"Close To Home," the debut novel by West Belfast native Michael Magee, is a triumph.
Beginning with a brief unexpected fistfight that sets a series of events in motion, Michael Magee's brilliant debut novel "Close To Home" is an exploration of class, machismo, masculinity, and the kind of communal silences and social taboos that people can get lost in without a trace.
Magee is a gifted and mordantly funny writer with a filmmaker's keen eye for the telling detail. Everything about his book, his characters, the settings, and the events all ring true, with a straight-from-life authenticity that lures you in from the opening paragraph.
The presence of inherited trauma is like a background noise in the book's working-class West Belfast setting and because it's so ubiquitous it almost goes unnoticed. Against this backdrop, his main character Sean tries to find his way through a dangerous labyrinth toward a better life.
It's hard not to worry about him, because the people he encounters after his physical altercation are like a roadmap to a potential life of incarceration or worse. The judge that orders community service is shining with self-regard, the graveyard where he is sent to perform his community reparations are filled with other lost boys and men, the forgotten back streets that he inhabits often seem to threaten his end.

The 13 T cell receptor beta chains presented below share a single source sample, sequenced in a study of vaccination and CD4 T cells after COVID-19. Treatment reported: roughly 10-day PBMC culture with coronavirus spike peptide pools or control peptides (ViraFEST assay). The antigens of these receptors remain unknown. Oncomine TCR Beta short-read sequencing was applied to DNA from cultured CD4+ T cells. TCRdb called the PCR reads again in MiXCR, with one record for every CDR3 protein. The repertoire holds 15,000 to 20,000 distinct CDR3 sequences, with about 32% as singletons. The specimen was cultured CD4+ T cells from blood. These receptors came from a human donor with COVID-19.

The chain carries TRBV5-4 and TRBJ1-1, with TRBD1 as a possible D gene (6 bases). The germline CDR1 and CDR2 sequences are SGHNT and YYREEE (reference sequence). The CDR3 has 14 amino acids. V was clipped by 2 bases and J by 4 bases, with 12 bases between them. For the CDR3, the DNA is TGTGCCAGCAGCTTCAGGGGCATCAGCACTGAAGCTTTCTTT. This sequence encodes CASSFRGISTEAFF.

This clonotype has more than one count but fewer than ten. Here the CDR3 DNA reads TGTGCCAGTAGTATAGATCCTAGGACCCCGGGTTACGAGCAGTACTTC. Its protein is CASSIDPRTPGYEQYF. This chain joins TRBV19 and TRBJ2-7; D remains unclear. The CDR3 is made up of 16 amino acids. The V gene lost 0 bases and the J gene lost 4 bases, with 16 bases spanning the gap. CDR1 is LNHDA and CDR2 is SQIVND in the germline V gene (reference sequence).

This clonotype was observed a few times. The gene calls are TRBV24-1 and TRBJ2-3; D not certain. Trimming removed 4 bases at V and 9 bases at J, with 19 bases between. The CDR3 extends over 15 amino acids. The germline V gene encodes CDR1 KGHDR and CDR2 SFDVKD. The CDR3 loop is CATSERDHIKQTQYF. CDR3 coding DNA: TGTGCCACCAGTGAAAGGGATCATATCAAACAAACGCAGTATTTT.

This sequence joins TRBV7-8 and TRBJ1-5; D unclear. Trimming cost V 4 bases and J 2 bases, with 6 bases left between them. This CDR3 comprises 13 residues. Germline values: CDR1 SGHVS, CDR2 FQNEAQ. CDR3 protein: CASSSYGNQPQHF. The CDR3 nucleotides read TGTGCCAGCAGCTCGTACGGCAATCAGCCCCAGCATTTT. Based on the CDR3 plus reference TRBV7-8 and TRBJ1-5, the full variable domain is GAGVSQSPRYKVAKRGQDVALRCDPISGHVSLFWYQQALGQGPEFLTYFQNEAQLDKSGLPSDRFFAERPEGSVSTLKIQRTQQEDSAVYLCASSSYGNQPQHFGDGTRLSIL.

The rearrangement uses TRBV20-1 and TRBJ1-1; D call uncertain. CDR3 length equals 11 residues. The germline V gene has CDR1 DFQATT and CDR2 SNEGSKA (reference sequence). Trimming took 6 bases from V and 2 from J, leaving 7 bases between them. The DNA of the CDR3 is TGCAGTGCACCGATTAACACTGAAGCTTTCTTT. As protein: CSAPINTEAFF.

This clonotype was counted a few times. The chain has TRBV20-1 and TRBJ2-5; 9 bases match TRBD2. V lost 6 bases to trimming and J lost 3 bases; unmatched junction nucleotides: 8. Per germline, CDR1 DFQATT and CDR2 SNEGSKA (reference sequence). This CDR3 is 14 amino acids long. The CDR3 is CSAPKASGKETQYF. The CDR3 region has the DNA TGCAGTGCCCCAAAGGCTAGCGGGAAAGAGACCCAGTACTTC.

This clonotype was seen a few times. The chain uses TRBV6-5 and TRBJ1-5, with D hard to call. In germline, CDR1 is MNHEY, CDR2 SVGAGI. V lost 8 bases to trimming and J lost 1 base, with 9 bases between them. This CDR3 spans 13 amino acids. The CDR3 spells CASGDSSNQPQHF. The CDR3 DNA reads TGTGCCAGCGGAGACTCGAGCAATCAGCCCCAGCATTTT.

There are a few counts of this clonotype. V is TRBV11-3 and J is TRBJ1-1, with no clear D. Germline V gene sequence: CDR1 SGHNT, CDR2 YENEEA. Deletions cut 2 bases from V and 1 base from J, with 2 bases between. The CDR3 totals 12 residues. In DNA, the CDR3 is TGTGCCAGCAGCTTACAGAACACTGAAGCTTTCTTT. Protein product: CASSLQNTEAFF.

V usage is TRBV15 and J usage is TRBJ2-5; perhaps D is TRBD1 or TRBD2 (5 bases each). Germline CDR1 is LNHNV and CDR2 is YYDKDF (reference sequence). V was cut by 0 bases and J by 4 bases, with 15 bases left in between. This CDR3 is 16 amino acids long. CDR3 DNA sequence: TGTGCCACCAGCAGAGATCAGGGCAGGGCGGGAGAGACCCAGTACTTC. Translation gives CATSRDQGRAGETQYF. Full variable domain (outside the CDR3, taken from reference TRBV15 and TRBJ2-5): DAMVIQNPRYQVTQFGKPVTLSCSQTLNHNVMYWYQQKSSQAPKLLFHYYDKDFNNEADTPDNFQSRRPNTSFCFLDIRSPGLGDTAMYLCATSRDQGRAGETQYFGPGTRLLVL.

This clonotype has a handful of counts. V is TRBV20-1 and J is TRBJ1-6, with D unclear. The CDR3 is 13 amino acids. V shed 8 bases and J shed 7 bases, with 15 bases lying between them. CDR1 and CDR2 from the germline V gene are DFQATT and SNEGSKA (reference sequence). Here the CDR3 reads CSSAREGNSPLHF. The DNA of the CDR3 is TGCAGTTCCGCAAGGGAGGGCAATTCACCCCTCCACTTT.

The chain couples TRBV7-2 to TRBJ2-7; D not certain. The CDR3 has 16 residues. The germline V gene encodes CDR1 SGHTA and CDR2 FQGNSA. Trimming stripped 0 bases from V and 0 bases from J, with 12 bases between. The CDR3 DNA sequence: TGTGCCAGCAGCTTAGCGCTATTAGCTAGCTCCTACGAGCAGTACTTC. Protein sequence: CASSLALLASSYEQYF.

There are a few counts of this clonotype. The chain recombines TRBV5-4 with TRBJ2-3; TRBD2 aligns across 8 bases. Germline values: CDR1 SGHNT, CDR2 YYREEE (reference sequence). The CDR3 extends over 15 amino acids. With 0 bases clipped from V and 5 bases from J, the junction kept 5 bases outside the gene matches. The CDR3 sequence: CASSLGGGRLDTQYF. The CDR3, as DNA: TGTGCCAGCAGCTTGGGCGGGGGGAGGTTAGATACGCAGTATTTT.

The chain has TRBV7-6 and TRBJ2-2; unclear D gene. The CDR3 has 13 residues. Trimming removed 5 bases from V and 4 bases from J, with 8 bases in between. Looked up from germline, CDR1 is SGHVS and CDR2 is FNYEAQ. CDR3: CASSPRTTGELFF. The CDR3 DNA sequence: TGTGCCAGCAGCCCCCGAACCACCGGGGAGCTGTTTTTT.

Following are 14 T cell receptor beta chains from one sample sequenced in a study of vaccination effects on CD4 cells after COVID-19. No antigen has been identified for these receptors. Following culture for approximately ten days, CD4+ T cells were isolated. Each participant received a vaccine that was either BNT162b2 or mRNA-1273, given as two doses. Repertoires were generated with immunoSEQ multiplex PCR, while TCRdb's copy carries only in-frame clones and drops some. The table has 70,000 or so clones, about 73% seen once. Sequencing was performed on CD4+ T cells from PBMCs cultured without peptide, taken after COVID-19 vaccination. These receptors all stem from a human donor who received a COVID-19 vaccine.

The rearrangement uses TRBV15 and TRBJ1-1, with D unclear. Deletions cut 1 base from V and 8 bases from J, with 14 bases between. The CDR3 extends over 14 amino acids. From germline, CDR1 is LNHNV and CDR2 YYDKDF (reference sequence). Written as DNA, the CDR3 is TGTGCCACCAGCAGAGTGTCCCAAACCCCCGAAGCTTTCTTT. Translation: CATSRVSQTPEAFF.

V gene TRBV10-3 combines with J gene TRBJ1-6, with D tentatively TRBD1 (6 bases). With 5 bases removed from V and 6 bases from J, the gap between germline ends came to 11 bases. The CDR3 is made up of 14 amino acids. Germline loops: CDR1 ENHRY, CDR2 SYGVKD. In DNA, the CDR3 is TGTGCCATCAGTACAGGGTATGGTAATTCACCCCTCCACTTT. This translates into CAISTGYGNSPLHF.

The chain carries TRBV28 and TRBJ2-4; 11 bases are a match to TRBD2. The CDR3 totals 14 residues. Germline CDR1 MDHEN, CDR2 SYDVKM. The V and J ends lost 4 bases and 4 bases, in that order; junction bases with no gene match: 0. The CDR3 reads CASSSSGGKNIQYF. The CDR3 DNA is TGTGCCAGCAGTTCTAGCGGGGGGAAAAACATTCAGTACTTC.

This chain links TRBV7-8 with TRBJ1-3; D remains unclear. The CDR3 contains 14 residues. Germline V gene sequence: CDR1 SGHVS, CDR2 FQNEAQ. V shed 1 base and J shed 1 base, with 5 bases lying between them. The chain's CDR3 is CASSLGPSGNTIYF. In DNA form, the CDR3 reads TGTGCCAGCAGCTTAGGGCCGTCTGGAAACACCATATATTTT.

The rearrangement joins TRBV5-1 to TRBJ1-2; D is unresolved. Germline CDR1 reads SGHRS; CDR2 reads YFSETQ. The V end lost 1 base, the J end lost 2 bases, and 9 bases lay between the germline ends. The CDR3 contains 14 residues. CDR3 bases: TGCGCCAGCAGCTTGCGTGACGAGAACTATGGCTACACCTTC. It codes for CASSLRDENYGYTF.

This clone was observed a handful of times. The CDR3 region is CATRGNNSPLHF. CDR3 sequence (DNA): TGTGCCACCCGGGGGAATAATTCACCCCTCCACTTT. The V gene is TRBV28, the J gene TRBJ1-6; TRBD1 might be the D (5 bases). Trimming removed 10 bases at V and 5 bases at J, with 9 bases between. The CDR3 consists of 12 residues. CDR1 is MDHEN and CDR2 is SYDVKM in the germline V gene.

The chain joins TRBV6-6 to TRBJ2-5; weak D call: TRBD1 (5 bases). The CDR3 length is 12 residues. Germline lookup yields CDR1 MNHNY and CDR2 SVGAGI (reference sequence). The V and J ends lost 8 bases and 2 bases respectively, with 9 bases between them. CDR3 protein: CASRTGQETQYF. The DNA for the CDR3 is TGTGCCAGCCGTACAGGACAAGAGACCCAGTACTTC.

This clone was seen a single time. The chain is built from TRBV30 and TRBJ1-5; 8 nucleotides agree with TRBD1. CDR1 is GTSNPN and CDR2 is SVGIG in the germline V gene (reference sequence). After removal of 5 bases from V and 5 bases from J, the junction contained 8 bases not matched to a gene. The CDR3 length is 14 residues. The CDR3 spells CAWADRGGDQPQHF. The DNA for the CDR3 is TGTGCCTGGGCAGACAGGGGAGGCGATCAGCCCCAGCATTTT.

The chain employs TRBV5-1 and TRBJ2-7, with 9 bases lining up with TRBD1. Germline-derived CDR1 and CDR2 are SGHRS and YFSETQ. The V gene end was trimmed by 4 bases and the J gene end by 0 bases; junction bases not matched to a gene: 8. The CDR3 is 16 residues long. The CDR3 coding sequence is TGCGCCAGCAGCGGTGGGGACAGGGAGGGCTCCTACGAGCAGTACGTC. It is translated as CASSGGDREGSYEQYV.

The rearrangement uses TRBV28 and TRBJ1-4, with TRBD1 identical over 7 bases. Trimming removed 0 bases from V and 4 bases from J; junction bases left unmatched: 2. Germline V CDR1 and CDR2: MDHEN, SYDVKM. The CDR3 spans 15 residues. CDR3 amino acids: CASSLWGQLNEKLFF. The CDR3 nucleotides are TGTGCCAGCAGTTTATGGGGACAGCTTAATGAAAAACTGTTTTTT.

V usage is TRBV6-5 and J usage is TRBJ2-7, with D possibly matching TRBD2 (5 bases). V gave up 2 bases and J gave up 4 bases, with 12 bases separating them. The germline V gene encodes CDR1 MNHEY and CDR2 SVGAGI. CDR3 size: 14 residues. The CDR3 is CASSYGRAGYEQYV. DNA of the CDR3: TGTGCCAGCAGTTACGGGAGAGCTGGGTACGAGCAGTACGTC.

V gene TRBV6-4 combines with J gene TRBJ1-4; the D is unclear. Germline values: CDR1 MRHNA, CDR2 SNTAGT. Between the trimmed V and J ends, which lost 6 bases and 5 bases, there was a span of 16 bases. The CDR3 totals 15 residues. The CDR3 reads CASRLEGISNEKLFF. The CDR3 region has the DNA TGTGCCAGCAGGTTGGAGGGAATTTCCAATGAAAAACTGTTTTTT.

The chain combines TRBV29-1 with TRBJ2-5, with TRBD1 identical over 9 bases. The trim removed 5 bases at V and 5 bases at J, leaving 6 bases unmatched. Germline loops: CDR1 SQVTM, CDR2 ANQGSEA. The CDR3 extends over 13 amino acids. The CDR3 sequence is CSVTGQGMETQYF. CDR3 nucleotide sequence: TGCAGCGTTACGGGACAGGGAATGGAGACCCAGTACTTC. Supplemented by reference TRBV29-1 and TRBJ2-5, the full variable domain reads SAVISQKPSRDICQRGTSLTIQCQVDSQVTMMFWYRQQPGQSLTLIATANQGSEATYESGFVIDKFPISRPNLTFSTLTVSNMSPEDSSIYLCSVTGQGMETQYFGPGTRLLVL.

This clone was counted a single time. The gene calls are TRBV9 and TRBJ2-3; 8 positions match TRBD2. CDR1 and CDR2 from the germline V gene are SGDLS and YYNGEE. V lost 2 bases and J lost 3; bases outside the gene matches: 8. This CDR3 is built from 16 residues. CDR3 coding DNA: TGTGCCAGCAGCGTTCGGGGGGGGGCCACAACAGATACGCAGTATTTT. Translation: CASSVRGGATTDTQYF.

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Sean and his friends are always minutes away from near destitution, but the bonds between them and their ability to scrape some fun out of the direst settings make you care about them from the start.
Violence, of many kinds, surrounds them. The long legacy of the Troubles, systemic state violence, the capitalists that exploit them, the violence in their family homes. How can optimism flourish, what kind of end but a bad one is promised by a place and an inheritance like this?
Magee knows what he's talking about because he's clearly lived every line of it. Every page of this luminous exploration of the kind of life that rarely gets a hearing never mind a book deal is a thing to celebrate. "Close To Home" is a triumph.